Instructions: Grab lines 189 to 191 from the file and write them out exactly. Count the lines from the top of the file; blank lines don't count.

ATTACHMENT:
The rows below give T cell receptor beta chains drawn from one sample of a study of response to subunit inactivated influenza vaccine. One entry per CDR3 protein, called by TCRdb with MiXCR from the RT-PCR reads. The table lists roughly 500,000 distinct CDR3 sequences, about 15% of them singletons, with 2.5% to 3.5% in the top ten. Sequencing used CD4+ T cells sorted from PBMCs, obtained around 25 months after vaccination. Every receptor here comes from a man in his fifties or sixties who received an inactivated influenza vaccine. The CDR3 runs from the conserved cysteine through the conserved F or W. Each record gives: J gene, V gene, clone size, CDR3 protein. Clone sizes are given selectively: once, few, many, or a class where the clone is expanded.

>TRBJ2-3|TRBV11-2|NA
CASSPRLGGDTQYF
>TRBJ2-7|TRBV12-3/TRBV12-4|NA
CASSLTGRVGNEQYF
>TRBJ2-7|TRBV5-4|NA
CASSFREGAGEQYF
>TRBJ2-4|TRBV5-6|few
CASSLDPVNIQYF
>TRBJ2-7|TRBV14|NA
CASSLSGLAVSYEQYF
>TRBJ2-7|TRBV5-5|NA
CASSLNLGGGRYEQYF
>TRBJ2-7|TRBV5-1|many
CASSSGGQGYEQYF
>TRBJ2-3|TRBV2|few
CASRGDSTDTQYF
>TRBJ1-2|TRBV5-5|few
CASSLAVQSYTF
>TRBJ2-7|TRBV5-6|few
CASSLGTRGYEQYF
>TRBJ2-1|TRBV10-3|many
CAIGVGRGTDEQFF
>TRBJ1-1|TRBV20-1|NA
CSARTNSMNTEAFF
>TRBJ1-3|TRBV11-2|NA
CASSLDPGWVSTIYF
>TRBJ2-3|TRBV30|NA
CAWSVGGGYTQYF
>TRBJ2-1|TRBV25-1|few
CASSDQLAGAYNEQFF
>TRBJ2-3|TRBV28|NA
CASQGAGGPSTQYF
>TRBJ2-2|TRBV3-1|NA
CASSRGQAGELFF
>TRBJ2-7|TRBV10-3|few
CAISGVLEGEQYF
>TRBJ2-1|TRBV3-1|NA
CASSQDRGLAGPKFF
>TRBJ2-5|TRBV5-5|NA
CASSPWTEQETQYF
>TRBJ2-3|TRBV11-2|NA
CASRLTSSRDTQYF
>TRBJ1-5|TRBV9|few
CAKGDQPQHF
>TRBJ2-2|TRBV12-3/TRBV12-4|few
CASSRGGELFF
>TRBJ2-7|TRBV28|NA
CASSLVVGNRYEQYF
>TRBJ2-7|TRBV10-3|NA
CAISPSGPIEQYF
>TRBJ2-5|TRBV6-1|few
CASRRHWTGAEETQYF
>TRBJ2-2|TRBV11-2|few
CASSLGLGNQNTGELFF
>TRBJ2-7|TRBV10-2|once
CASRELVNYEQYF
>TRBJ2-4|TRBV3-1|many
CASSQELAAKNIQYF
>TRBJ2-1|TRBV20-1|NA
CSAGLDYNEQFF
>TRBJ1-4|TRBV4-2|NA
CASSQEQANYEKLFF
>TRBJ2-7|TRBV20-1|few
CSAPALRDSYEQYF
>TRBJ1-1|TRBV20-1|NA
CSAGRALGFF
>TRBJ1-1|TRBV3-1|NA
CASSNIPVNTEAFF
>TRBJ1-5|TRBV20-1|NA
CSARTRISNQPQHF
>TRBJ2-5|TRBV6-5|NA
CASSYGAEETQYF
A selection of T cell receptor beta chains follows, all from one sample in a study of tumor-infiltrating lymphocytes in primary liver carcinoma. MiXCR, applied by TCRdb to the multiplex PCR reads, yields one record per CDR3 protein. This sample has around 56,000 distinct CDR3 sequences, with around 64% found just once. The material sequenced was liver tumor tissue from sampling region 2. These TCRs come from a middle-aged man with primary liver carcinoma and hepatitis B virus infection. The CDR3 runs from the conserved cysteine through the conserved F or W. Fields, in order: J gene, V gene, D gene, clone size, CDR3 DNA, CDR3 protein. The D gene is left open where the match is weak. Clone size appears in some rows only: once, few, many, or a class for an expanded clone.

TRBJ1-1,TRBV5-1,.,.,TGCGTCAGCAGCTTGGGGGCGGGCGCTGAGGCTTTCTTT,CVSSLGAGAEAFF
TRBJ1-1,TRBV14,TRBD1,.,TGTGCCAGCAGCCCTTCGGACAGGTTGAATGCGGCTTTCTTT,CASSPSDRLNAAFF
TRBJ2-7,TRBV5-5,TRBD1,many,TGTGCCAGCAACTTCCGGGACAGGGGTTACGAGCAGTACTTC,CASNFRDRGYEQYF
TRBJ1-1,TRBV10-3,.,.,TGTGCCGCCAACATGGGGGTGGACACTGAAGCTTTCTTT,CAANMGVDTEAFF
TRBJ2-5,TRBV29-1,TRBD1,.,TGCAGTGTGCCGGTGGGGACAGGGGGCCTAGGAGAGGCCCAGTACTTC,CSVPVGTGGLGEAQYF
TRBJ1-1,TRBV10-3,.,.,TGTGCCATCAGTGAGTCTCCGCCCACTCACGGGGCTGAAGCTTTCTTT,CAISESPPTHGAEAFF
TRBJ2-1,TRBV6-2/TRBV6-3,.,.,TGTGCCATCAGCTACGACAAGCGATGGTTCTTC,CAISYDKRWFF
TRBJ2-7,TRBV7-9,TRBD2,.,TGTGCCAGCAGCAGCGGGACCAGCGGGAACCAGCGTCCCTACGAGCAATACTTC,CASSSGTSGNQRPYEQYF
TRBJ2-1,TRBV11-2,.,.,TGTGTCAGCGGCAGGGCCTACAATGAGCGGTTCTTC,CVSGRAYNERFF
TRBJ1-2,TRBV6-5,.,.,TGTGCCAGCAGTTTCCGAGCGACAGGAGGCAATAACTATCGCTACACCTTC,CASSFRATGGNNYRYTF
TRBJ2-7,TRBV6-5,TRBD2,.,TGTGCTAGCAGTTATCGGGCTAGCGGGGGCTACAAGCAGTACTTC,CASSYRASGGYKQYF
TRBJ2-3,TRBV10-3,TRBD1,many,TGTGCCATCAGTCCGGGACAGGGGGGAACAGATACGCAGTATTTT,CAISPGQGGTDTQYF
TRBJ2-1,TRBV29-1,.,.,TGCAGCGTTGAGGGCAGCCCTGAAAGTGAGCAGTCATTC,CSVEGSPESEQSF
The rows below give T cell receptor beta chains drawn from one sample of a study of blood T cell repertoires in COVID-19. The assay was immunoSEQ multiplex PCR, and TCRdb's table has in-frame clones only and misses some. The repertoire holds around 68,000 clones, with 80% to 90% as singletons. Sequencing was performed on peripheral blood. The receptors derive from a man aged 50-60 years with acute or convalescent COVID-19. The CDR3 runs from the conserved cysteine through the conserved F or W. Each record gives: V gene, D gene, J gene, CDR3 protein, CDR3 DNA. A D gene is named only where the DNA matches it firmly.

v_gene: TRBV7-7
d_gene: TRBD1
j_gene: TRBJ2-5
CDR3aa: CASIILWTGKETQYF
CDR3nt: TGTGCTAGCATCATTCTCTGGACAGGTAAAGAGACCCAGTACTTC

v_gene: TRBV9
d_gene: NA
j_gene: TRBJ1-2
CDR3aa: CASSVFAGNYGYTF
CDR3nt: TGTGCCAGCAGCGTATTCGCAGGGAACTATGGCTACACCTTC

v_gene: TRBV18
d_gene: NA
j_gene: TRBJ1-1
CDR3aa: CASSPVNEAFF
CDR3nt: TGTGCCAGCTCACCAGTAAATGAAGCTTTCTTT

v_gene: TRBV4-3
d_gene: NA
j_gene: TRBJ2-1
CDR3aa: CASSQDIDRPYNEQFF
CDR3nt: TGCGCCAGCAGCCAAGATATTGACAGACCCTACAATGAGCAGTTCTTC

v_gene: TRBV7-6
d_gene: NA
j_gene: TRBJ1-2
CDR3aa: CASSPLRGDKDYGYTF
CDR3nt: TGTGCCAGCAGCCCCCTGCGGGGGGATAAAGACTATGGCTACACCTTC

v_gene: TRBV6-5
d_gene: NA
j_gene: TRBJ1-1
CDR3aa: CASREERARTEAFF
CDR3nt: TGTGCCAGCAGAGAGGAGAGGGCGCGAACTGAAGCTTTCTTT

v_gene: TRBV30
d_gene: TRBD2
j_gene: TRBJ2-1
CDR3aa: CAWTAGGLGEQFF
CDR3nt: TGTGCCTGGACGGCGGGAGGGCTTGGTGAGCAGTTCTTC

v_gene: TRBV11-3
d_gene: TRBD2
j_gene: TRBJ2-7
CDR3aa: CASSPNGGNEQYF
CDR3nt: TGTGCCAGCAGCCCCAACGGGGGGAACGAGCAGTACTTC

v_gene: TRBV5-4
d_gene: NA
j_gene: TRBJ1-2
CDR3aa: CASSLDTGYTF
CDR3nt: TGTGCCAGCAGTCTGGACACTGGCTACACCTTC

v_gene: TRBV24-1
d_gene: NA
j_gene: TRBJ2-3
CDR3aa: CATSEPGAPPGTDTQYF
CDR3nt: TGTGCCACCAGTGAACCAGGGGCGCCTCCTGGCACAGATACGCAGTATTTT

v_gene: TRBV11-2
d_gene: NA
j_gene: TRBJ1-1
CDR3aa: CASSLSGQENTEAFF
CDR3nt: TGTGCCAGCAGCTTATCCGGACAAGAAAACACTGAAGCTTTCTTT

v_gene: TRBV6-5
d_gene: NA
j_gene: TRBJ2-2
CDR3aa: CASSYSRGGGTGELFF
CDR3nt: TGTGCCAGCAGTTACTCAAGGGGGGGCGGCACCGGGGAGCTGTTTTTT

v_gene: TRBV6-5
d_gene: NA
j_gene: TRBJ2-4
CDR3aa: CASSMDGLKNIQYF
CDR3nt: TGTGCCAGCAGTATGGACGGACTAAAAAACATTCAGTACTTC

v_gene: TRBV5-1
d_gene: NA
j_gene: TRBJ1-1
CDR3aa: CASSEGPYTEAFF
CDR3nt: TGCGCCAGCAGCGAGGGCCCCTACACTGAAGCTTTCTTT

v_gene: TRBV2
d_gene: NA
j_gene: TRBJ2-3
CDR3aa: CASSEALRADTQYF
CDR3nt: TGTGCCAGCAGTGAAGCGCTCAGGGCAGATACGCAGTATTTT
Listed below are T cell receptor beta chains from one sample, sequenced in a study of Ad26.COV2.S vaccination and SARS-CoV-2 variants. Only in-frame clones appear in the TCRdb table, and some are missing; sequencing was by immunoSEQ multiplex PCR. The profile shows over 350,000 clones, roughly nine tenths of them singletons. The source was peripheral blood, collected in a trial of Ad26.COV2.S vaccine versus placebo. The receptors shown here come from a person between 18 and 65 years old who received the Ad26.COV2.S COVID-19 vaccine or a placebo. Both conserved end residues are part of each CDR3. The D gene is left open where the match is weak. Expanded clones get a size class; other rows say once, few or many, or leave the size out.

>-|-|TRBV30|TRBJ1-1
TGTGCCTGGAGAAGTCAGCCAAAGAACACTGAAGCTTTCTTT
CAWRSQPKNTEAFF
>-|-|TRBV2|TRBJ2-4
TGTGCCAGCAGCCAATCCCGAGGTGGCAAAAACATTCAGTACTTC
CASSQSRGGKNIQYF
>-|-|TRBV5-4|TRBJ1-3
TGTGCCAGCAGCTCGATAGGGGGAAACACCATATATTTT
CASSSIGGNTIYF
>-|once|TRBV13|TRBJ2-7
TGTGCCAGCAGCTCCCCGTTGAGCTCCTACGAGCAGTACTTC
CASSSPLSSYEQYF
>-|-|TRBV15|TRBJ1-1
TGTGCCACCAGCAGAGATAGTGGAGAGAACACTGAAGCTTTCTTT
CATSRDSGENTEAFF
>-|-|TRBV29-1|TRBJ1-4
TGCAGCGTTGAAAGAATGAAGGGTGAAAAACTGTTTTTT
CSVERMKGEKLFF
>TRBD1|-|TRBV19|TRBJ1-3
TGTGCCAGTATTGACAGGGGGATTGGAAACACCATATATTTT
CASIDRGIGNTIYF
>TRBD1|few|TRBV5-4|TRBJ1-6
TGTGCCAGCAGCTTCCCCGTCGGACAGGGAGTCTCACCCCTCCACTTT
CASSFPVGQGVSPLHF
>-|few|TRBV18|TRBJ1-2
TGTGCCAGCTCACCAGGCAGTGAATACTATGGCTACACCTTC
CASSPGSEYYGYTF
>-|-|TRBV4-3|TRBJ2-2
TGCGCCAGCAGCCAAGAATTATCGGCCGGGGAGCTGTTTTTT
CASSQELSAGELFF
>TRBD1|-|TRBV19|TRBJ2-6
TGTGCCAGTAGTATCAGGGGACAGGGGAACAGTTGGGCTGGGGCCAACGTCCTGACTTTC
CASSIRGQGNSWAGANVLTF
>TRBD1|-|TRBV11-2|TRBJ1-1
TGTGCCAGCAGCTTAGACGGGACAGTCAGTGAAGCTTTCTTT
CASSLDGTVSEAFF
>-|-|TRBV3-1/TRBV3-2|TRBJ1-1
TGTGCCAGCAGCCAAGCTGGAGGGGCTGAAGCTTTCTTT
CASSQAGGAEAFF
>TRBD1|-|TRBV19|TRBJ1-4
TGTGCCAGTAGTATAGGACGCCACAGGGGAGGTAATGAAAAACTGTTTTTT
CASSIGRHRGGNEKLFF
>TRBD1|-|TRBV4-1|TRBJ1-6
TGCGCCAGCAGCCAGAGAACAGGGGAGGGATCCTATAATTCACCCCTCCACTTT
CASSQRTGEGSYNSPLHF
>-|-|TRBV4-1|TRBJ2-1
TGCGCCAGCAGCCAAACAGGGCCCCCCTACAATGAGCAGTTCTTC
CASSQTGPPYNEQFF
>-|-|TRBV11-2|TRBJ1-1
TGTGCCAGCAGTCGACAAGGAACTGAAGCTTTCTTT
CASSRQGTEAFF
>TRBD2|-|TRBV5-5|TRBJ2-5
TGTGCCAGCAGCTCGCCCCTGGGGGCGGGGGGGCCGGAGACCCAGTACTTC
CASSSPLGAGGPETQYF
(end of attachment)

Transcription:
>-|few|TRBV18|TRBJ1-2
TGTGCCAGCTCACCAGGCAGTGAATACTATGGCTACACCTTC
CASSPGSEYYGYTF